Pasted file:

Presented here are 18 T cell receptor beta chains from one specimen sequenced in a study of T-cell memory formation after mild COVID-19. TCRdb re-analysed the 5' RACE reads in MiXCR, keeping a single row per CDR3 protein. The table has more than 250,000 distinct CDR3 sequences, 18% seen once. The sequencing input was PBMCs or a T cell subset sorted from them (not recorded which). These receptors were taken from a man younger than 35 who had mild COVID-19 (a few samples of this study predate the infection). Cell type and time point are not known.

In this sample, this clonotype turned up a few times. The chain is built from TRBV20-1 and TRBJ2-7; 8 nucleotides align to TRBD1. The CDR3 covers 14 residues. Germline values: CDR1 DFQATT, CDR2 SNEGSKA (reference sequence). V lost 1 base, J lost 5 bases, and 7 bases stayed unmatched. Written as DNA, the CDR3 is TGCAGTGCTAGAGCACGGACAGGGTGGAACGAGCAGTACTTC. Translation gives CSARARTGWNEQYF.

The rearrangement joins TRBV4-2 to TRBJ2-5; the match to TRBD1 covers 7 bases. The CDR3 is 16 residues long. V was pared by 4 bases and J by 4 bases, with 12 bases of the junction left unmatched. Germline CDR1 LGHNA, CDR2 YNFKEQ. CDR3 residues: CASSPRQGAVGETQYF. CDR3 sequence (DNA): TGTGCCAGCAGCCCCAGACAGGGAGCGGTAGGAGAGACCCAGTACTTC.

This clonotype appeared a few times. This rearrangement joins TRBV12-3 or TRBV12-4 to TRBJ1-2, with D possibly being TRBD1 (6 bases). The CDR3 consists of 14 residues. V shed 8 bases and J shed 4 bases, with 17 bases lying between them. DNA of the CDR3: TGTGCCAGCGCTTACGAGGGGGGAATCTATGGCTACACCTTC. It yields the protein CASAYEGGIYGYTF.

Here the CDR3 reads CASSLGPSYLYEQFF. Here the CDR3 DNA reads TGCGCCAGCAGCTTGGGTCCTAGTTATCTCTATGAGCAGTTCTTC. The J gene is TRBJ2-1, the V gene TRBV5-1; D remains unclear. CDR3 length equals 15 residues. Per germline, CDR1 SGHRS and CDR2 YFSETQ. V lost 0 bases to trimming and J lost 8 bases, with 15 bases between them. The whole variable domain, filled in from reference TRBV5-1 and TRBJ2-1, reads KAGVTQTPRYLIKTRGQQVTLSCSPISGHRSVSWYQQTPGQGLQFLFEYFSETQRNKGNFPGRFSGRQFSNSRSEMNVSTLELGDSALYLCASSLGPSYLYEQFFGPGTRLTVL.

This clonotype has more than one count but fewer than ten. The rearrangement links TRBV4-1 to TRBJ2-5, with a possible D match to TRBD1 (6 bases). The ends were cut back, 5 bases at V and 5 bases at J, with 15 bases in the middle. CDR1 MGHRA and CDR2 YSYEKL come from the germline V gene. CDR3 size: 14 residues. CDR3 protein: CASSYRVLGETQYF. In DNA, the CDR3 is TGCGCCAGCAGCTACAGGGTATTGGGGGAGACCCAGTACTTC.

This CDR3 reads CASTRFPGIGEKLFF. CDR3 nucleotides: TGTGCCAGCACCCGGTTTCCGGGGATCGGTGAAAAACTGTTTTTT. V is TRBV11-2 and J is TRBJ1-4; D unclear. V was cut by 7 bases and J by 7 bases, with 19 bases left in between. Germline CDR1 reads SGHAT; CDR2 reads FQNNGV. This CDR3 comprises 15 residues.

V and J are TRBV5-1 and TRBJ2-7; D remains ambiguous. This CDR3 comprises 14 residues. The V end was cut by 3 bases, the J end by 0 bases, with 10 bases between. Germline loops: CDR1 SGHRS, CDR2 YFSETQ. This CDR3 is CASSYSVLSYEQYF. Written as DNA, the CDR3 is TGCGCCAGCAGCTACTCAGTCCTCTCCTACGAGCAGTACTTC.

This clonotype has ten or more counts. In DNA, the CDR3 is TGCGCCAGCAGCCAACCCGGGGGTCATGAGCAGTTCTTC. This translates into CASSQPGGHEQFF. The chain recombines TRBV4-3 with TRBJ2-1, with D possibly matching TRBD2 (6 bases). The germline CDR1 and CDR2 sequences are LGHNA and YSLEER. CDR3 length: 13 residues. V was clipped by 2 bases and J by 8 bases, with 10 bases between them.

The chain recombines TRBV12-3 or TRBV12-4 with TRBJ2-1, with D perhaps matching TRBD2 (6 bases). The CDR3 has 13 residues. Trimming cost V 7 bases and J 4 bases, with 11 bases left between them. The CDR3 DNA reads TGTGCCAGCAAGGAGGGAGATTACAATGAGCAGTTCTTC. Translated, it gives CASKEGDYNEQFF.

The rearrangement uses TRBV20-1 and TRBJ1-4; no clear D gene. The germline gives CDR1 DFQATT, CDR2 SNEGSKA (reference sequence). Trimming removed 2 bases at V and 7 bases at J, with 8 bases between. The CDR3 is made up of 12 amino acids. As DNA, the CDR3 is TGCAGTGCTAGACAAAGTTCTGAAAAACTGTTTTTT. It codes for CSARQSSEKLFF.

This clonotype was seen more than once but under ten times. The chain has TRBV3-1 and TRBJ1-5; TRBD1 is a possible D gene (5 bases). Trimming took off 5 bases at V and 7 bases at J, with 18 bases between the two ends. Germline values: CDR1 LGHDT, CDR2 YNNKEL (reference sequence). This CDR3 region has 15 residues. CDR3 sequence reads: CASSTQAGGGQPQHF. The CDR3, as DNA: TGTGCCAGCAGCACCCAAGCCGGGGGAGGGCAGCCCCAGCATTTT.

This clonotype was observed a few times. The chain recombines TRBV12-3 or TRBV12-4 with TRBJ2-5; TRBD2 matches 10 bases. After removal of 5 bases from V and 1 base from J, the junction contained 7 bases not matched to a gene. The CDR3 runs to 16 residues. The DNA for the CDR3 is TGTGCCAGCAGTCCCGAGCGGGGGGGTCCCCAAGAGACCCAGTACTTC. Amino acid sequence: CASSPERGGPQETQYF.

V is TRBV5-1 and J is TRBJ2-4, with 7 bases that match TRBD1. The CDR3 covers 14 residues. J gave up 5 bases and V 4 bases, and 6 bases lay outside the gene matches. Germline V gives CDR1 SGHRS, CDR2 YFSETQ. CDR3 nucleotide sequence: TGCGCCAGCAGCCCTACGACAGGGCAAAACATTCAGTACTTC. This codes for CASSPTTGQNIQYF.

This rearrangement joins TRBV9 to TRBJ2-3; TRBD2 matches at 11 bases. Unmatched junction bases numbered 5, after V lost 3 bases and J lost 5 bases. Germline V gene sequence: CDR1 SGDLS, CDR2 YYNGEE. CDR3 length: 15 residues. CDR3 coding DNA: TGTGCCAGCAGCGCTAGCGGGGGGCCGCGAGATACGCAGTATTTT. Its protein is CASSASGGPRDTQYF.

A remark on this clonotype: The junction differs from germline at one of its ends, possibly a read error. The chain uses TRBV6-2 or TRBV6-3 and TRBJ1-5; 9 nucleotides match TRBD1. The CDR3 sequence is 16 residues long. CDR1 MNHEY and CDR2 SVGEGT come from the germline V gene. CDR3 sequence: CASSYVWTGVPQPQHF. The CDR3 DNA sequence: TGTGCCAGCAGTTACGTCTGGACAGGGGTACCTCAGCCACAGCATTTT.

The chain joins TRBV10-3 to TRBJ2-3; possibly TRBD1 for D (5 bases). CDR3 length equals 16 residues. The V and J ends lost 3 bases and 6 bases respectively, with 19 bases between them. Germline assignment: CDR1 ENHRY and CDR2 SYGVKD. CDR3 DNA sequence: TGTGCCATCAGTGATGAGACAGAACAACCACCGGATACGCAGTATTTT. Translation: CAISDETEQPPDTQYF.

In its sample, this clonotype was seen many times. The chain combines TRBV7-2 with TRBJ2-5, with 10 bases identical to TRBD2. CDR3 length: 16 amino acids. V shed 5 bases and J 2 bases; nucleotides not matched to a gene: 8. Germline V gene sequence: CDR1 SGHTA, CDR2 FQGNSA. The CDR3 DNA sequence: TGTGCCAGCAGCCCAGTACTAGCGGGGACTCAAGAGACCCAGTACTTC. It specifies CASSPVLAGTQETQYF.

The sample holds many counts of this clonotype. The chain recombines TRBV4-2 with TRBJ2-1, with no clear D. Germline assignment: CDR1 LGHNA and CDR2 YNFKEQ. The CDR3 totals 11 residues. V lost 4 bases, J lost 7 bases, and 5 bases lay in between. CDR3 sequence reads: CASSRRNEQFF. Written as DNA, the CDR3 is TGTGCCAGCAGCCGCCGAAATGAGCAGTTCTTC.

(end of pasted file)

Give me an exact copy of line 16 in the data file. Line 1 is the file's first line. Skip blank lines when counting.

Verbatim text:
A remark on this clonotype: The junction differs from germline at one of its ends, possibly a read error. The chain uses TRBV6-2 or TRBV6-3 and TRBJ1-5; 9 nucleotides match TRBD1. The CDR3 sequence is 16 residues long. CDR1 MNHEY and CDR2 SVGEGT come from the germline V gene. CDR3 sequence: CASSYVWTGVPQPQHF. The CDR3 DNA sequence: TGTGCCAGCAGTTACGTCTGGACAGGGGTACCTCAGCCACAGCATTTT.